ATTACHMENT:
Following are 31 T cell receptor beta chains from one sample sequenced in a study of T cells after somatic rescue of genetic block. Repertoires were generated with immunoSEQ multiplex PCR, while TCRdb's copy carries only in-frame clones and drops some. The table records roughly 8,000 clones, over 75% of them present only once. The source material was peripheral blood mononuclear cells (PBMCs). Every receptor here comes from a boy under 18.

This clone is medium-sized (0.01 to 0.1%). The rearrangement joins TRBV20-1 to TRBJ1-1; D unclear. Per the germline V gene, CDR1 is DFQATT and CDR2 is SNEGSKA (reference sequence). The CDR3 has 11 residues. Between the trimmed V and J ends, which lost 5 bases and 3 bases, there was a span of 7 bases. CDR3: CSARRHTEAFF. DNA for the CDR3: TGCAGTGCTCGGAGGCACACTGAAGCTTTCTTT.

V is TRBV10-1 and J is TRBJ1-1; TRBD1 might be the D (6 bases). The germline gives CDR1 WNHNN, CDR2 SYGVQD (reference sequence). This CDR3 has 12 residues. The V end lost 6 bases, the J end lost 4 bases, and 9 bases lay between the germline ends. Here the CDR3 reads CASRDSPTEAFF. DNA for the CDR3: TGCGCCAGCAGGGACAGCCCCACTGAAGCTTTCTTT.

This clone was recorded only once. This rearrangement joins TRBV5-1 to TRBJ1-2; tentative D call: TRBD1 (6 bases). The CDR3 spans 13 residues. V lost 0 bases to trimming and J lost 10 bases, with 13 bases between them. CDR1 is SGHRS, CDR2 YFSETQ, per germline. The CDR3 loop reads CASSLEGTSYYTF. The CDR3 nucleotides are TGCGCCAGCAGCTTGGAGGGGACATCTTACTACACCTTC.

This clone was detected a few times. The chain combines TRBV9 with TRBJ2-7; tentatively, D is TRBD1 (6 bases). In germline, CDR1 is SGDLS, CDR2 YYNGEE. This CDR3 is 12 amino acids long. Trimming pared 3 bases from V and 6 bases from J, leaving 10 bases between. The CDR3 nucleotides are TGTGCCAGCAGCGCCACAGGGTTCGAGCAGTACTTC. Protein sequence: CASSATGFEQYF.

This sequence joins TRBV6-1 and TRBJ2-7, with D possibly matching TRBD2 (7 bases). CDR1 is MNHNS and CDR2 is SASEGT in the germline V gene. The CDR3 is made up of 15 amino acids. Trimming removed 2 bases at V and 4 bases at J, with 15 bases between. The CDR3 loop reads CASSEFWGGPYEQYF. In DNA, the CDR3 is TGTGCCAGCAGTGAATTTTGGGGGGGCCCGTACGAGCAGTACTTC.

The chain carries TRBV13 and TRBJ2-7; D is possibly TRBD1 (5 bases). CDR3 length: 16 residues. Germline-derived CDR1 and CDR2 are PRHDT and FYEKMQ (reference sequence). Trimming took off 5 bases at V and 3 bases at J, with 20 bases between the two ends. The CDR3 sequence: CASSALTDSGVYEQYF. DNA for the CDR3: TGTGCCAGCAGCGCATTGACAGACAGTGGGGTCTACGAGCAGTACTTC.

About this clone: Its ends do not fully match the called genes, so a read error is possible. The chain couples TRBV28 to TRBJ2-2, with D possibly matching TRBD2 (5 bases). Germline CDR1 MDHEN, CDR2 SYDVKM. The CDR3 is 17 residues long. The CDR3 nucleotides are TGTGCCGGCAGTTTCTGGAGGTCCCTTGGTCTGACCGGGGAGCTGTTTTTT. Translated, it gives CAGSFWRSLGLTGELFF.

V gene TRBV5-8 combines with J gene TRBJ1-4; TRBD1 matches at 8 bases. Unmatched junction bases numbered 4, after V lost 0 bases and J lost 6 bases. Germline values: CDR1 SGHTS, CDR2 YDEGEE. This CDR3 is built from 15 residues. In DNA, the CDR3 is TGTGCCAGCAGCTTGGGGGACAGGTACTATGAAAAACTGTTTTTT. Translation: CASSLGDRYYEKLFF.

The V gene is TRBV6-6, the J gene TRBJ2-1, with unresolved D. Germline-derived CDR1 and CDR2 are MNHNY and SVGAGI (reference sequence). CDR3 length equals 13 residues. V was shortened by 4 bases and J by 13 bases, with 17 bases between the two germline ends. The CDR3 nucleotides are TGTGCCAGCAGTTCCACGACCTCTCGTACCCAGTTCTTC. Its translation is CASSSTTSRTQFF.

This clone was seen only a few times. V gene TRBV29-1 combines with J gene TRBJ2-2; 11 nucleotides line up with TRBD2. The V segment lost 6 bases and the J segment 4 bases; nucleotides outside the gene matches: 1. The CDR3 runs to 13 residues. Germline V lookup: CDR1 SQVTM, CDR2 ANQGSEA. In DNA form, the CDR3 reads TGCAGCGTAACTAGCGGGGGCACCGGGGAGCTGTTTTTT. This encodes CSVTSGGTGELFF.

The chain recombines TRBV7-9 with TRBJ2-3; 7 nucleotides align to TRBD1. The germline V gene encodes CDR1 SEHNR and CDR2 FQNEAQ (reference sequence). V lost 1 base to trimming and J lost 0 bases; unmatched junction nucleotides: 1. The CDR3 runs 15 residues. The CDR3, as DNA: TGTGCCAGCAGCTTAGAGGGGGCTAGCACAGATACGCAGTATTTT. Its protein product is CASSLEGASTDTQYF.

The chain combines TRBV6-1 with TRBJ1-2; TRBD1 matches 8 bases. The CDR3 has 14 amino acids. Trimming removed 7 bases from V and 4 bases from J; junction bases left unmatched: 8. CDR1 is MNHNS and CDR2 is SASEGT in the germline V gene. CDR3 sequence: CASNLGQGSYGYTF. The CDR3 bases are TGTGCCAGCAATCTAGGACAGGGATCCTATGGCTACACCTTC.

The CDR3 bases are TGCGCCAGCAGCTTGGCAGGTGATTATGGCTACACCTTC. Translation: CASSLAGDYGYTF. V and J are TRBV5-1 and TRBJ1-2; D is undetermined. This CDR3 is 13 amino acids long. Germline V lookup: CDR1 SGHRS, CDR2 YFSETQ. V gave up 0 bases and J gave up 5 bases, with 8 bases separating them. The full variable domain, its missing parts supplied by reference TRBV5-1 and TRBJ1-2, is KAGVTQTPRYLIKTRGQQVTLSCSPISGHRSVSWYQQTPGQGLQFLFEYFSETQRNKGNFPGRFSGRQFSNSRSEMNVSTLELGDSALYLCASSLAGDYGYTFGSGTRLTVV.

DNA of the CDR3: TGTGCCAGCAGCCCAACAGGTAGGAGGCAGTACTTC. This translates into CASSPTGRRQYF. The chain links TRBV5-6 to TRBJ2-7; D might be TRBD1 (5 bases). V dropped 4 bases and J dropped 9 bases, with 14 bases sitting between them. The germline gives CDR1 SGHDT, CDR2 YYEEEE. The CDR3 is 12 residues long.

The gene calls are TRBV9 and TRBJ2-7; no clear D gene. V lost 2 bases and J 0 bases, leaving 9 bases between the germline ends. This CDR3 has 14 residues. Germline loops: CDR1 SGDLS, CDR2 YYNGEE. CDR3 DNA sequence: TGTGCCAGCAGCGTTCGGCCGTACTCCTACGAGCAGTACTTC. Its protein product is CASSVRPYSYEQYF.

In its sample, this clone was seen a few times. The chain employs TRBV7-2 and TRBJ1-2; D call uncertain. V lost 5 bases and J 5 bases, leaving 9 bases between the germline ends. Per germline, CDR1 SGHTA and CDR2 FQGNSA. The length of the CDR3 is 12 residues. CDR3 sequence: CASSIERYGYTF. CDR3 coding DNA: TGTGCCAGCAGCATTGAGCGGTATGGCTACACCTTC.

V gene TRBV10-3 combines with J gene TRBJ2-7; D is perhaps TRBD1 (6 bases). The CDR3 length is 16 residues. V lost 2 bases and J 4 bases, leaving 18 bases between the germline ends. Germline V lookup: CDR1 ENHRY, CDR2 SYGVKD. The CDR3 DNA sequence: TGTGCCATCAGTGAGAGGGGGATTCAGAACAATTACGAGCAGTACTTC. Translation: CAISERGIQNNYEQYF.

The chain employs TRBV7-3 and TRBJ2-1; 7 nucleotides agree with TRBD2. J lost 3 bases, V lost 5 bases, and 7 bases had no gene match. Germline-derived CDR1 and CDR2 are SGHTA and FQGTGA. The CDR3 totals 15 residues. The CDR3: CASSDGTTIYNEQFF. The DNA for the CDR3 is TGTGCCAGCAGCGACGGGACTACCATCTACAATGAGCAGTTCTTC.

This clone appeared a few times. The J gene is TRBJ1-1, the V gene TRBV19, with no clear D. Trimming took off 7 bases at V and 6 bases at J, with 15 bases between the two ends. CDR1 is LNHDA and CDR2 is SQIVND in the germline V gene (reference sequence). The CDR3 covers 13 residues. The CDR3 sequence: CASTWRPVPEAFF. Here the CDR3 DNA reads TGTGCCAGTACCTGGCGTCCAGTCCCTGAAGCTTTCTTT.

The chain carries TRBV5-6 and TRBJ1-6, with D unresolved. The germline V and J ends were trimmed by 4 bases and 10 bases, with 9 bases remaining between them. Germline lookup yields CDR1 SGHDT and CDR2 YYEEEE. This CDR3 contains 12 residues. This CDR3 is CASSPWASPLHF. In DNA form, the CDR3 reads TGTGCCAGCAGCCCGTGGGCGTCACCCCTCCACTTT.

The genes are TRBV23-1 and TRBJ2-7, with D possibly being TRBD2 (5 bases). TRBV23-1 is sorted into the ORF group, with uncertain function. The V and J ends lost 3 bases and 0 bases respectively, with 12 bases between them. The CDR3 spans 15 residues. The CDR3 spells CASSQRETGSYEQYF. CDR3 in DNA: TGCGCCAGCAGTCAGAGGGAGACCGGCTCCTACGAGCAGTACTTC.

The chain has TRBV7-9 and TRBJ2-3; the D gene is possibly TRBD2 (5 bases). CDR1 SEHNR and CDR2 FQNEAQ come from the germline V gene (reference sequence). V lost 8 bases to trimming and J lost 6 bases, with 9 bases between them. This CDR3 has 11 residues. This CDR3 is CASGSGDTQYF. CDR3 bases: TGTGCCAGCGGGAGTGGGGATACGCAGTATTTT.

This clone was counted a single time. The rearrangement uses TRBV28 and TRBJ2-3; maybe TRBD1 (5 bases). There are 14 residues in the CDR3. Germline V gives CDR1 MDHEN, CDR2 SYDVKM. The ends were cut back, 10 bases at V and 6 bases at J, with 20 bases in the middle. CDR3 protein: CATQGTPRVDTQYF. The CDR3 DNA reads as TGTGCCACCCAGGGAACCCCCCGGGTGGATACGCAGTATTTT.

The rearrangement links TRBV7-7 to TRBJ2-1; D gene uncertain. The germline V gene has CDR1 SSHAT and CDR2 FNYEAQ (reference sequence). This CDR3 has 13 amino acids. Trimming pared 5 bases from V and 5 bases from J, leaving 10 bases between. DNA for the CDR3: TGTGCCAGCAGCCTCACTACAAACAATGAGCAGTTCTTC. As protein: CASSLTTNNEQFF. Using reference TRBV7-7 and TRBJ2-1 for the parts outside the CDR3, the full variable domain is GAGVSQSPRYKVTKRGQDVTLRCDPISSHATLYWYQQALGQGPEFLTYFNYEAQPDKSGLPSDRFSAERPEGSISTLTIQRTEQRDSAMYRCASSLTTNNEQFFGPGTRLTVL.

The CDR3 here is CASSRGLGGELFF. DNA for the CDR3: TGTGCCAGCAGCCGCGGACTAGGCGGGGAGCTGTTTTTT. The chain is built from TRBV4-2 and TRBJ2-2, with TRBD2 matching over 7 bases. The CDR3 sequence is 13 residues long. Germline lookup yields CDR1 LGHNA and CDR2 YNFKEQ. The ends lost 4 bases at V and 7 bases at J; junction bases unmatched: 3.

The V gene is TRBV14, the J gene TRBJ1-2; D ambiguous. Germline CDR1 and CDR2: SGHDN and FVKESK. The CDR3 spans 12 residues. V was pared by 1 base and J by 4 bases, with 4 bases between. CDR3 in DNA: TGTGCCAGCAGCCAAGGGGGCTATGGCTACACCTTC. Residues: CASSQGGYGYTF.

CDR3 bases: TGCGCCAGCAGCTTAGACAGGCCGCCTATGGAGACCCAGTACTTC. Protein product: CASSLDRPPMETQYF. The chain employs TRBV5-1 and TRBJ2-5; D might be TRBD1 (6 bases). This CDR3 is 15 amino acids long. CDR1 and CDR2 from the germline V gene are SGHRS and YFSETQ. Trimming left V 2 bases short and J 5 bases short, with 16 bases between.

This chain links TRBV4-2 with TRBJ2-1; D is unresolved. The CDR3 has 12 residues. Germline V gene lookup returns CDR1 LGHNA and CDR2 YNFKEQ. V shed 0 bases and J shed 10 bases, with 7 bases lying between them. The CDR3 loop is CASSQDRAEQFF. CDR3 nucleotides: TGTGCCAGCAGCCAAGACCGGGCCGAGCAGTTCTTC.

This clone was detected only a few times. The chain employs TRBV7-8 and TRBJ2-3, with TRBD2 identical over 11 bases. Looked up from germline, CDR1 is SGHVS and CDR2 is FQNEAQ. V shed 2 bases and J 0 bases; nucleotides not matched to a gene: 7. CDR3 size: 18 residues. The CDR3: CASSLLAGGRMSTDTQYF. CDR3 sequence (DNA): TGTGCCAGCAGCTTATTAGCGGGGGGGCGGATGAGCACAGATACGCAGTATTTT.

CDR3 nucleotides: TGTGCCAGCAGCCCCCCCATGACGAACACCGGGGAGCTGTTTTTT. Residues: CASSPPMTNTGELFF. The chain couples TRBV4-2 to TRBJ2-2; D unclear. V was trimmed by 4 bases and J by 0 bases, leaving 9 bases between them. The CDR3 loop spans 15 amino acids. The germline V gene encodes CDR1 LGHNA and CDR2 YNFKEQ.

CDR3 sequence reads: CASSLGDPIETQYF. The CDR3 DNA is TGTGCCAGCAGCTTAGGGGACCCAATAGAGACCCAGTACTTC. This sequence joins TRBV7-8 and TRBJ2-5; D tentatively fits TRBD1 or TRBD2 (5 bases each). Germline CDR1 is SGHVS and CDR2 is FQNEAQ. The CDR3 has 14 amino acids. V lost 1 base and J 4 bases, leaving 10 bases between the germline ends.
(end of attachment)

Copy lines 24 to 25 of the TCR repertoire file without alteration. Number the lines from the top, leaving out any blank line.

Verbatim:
This clone was counted a single time. The rearrangement uses TRBV28 and TRBJ2-3; maybe TRBD1 (5 bases). There are 14 residues in the CDR3. Germline V gives CDR1 MDHEN, CDR2 SYDVKM. The ends were cut back, 10 bases at V and 6 bases at J, with 20 bases in the middle. CDR3 protein: CATQGTPRVDTQYF. The CDR3 DNA reads as TGTGCCACCCAGGGAACCCCCCGGGTGGATACGCAGTATTTT.

The rearrangement links TRBV7-7 to TRBJ2-1; D gene uncertain. The germline V gene has CDR1 SSHAT and CDR2 FNYEAQ (reference sequence). This CDR3 has 13 amino acids. Trimming pared 5 bases from V and 5 bases from J, leaving 10 bases between. DNA for the CDR3: TGTGCCAGCAGCCTCACTACAAACAATGAGCAGTTCTTC. As protein: CASSLTTNNEQFF. Using reference TRBV7-7 and TRBJ2-1 for the parts outside the CDR3, the full variable domain is GAGVSQSPRYKVTKRGQDVTLRCDPISSHATLYWYQQALGQGPEFLTYFNYEAQPDKSGLPSDRFSAERPEGSISTLTIQRTEQRDSAMYRCASSLTTNNEQFFGPGTRLTVL.